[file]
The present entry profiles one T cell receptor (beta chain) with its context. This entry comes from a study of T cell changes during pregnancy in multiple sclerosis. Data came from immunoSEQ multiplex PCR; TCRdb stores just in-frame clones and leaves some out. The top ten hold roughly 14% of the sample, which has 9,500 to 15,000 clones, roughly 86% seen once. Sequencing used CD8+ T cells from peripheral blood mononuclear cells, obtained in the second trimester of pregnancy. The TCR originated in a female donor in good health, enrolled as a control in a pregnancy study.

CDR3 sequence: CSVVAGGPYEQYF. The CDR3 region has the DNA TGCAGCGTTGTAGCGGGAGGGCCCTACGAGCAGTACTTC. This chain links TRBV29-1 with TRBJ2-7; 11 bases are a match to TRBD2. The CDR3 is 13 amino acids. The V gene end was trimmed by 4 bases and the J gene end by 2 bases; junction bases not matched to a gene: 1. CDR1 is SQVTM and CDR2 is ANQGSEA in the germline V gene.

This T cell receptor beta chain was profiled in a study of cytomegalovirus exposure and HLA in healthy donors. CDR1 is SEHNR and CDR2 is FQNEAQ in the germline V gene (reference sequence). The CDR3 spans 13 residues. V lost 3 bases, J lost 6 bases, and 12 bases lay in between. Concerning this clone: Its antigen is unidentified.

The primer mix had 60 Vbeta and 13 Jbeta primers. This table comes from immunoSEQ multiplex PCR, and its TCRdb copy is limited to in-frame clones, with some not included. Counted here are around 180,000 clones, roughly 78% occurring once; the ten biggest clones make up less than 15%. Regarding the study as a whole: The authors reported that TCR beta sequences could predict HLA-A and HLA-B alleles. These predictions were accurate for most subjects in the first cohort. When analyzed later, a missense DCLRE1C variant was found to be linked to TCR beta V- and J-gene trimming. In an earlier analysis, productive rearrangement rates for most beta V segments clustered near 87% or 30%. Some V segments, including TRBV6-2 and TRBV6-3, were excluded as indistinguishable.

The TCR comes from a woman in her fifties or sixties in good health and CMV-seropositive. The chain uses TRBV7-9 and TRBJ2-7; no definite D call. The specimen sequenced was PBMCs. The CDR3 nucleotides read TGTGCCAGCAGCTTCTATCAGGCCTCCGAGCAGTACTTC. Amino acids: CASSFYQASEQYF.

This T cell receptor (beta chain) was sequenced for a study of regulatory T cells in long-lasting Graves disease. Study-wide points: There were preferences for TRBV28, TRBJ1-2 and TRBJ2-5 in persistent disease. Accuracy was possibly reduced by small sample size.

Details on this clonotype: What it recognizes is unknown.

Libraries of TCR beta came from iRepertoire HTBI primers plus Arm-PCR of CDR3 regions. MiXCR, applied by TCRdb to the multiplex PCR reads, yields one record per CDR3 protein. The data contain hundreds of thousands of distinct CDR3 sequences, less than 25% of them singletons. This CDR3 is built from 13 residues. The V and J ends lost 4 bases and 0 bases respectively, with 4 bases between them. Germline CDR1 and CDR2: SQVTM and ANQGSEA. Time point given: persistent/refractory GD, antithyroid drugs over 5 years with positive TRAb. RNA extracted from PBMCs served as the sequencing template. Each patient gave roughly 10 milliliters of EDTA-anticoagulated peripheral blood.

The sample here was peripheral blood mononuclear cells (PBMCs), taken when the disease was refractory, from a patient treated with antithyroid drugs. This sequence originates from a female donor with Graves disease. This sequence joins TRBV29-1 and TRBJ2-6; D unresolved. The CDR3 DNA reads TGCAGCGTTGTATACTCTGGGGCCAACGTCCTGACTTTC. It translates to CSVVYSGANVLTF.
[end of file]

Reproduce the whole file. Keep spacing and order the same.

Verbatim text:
The present entry profiles one T cell receptor (beta chain) with its context. This entry comes from a study of T cell changes during pregnancy in multiple sclerosis. Data came from immunoSEQ multiplex PCR; TCRdb stores just in-frame clones and leaves some out. The top ten hold roughly 14% of the sample, which has 9,500 to 15,000 clones, roughly 86% seen once. Sequencing used CD8+ T cells from peripheral blood mononuclear cells, obtained in the second trimester of pregnancy. The TCR originated in a female donor in good health, enrolled as a control in a pregnancy study.

CDR3 sequence: CSVVAGGPYEQYF. The CDR3 region has the DNA TGCAGCGTTGTAGCGGGAGGGCCCTACGAGCAGTACTTC. This chain links TRBV29-1 with TRBJ2-7; 11 bases are a match to TRBD2. The CDR3 is 13 amino acids. The V gene end was trimmed by 4 bases and the J gene end by 2 bases; junction bases not matched to a gene: 1. CDR1 is SQVTM and CDR2 is ANQGSEA in the germline V gene.

This T cell receptor beta chain was profiled in a study of cytomegalovirus exposure and HLA in healthy donors. CDR1 is SEHNR and CDR2 is FQNEAQ in the germline V gene (reference sequence). The CDR3 spans 13 residues. V lost 3 bases, J lost 6 bases, and 12 bases lay in between. Concerning this clone: Its antigen is unidentified.

The primer mix had 60 Vbeta and 13 Jbeta primers. This table comes from immunoSEQ multiplex PCR, and its TCRdb copy is limited to in-frame clones, with some not included. Counted here are around 180,000 clones, roughly 78% occurring once; the ten biggest clones make up less than 15%. Regarding the study as a whole: The authors reported that TCR beta sequences could predict HLA-A and HLA-B alleles. These predictions were accurate for most subjects in the first cohort. When analyzed later, a missense DCLRE1C variant was found to be linked to TCR beta V- and J-gene trimming. In an earlier analysis, productive rearrangement rates for most beta V segments clustered near 87% or 30%. Some V segments, including TRBV6-2 and TRBV6-3, were excluded as indistinguishable.

The TCR comes from a woman in her fifties or sixties in good health and CMV-seropositive. The chain uses TRBV7-9 and TRBJ2-7; no definite D call. The specimen sequenced was PBMCs. The CDR3 nucleotides read TGTGCCAGCAGCTTCTATCAGGCCTCCGAGCAGTACTTC. Amino acids: CASSFYQASEQYF.

This T cell receptor (beta chain) was sequenced for a study of regulatory T cells in long-lasting Graves disease. Study-wide points: There were preferences for TRBV28, TRBJ1-2 and TRBJ2-5 in persistent disease. Accuracy was possibly reduced by small sample size.

Details on this clonotype: What it recognizes is unknown.

Libraries of TCR beta came from iRepertoire HTBI primers plus Arm-PCR of CDR3 regions. MiXCR, applied by TCRdb to the multiplex PCR reads, yields one record per CDR3 protein. The data contain hundreds of thousands of distinct CDR3 sequences, less than 25% of them singletons. This CDR3 is built from 13 residues. The V and J ends lost 4 bases and 0 bases respectively, with 4 bases between them. Germline CDR1 and CDR2: SQVTM and ANQGSEA. Time point given: persistent/refractory GD, antithyroid drugs over 5 years with positive TRAb. RNA extracted from PBMCs served as the sequencing template. Each patient gave roughly 10 milliliters of EDTA-anticoagulated peripheral blood.

The sample here was peripheral blood mononuclear cells (PBMCs), taken when the disease was refractory, from a patient treated with antithyroid drugs. This sequence originates from a female donor with Graves disease. This sequence joins TRBV29-1 and TRBJ2-6; D unresolved. The CDR3 DNA reads TGCAGCGTTGTATACTCTGGGGCCAACGTCCTGACTTTC. It translates to CSVVYSGANVLTF.